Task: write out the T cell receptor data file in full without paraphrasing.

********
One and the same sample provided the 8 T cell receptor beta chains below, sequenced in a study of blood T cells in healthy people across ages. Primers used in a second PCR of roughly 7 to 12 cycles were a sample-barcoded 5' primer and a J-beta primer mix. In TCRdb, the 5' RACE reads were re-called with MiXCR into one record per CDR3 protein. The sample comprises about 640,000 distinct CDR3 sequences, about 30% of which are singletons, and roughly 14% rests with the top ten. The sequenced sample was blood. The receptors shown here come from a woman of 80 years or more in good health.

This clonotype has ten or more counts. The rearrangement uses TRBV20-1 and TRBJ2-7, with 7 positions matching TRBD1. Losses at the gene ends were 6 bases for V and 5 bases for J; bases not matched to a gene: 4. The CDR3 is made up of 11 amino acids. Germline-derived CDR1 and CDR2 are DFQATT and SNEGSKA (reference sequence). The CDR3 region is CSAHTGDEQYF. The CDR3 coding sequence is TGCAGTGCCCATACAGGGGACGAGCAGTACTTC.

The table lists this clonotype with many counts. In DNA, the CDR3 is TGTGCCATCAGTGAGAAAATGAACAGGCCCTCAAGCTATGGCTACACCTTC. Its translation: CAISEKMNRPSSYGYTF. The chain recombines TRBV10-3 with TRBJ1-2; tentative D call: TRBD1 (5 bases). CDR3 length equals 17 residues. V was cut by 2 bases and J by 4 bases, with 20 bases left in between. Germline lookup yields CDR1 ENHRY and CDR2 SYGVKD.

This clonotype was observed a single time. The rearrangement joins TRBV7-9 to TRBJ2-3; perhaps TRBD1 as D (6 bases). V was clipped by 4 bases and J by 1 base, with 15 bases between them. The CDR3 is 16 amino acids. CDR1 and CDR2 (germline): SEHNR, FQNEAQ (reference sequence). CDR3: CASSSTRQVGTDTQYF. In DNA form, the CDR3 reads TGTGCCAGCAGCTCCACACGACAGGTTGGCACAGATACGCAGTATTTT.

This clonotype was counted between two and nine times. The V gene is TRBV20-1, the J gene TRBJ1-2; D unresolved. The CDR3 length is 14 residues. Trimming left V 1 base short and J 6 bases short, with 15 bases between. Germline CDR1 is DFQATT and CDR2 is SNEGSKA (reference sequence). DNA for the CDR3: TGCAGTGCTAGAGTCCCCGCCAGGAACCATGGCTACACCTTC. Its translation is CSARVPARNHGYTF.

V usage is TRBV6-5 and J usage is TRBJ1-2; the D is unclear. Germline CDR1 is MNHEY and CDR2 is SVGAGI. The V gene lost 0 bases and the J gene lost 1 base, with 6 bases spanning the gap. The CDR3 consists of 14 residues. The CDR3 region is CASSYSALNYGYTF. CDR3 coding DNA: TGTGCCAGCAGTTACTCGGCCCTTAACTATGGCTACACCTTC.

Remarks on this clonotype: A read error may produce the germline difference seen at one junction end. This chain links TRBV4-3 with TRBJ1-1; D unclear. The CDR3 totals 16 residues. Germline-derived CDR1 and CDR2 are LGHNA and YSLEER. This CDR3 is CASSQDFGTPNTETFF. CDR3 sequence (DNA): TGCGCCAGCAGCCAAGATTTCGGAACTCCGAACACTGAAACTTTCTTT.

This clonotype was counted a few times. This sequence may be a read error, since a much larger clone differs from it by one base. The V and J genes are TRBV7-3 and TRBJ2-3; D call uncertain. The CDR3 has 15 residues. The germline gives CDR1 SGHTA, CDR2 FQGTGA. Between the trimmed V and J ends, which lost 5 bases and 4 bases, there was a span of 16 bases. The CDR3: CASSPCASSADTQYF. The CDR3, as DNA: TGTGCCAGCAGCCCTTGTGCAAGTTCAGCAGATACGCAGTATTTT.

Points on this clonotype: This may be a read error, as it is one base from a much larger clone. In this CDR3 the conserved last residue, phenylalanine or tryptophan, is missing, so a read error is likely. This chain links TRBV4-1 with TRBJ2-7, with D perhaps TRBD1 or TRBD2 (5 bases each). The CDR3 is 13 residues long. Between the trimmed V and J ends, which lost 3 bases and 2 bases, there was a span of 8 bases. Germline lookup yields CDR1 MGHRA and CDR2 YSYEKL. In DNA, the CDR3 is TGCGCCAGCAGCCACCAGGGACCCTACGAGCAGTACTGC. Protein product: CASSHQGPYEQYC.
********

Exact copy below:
One and the same sample provided the 8 T cell receptor beta chains below, sequenced in a study of blood T cells in healthy people across ages. Primers used in a second PCR of roughly 7 to 12 cycles were a sample-barcoded 5' primer and a J-beta primer mix. In TCRdb, the 5' RACE reads were re-called with MiXCR into one record per CDR3 protein. The sample comprises about 640,000 distinct CDR3 sequences, about 30% of which are singletons, and roughly 14% rests with the top ten. The sequenced sample was blood. The receptors shown here come from a woman of 80 years or more in good health.

This clonotype has ten or more counts. The rearrangement uses TRBV20-1 and TRBJ2-7, with 7 positions matching TRBD1. Losses at the gene ends were 6 bases for V and 5 bases for J; bases not matched to a gene: 4. The CDR3 is made up of 11 amino acids. Germline-derived CDR1 and CDR2 are DFQATT and SNEGSKA (reference sequence). The CDR3 region is CSAHTGDEQYF. The CDR3 coding sequence is TGCAGTGCCCATACAGGGGACGAGCAGTACTTC.

The table lists this clonotype with many counts. In DNA, the CDR3 is TGTGCCATCAGTGAGAAAATGAACAGGCCCTCAAGCTATGGCTACACCTTC. Its translation: CAISEKMNRPSSYGYTF. The chain recombines TRBV10-3 with TRBJ1-2; tentative D call: TRBD1 (5 bases). CDR3 length equals 17 residues. V was cut by 2 bases and J by 4 bases, with 20 bases left in between. Germline lookup yields CDR1 ENHRY and CDR2 SYGVKD.

This clonotype was observed a single time. The rearrangement joins TRBV7-9 to TRBJ2-3; perhaps TRBD1 as D (6 bases). V was clipped by 4 bases and J by 1 base, with 15 bases between them. The CDR3 is 16 amino acids. CDR1 and CDR2 (germline): SEHNR, FQNEAQ (reference sequence). CDR3: CASSSTRQVGTDTQYF. In DNA form, the CDR3 reads TGTGCCAGCAGCTCCACACGACAGGTTGGCACAGATACGCAGTATTTT.

This clonotype was counted between two and nine times. The V gene is TRBV20-1, the J gene TRBJ1-2; D unresolved. The CDR3 length is 14 residues. Trimming left V 1 base short and J 6 bases short, with 15 bases between. Germline CDR1 is DFQATT and CDR2 is SNEGSKA (reference sequence). DNA for the CDR3: TGCAGTGCTAGAGTCCCCGCCAGGAACCATGGCTACACCTTC. Its translation is CSARVPARNHGYTF.

V usage is TRBV6-5 and J usage is TRBJ1-2; the D is unclear. Germline CDR1 is MNHEY and CDR2 is SVGAGI. The V gene lost 0 bases and the J gene lost 1 base, with 6 bases spanning the gap. The CDR3 consists of 14 residues. The CDR3 region is CASSYSALNYGYTF. CDR3 coding DNA: TGTGCCAGCAGTTACTCGGCCCTTAACTATGGCTACACCTTC.

Remarks on this clonotype: A read error may produce the germline difference seen at one junction end. This chain links TRBV4-3 with TRBJ1-1; D unclear. The CDR3 totals 16 residues. Germline-derived CDR1 and CDR2 are LGHNA and YSLEER. This CDR3 is CASSQDFGTPNTETFF. CDR3 sequence (DNA): TGCGCCAGCAGCCAAGATTTCGGAACTCCGAACACTGAAACTTTCTTT.

This clonotype was counted a few times. This sequence may be a read error, since a much larger clone differs from it by one base. The V and J genes are TRBV7-3 and TRBJ2-3; D call uncertain. The CDR3 has 15 residues. The germline gives CDR1 SGHTA, CDR2 FQGTGA. Between the trimmed V and J ends, which lost 5 bases and 4 bases, there was a span of 16 bases. The CDR3: CASSPCASSADTQYF. The CDR3, as DNA: TGTGCCAGCAGCCCTTGTGCAAGTTCAGCAGATACGCAGTATTTT.

Points on this clonotype: This may be a read error, as it is one base from a much larger clone. In this CDR3 the conserved last residue, phenylalanine or tryptophan, is missing, so a read error is likely. This chain links TRBV4-1 with TRBJ2-7, with D perhaps TRBD1 or TRBD2 (5 bases each). The CDR3 is 13 residues long. Between the trimmed V and J ends, which lost 3 bases and 2 bases, there was a span of 8 bases. Germline lookup yields CDR1 MGHRA and CDR2 YSYEKL. In DNA, the CDR3 is TGCGCCAGCAGCCACCAGGGACCCTACGAGCAGTACTGC. Protein product: CASSHQGPYEQYC.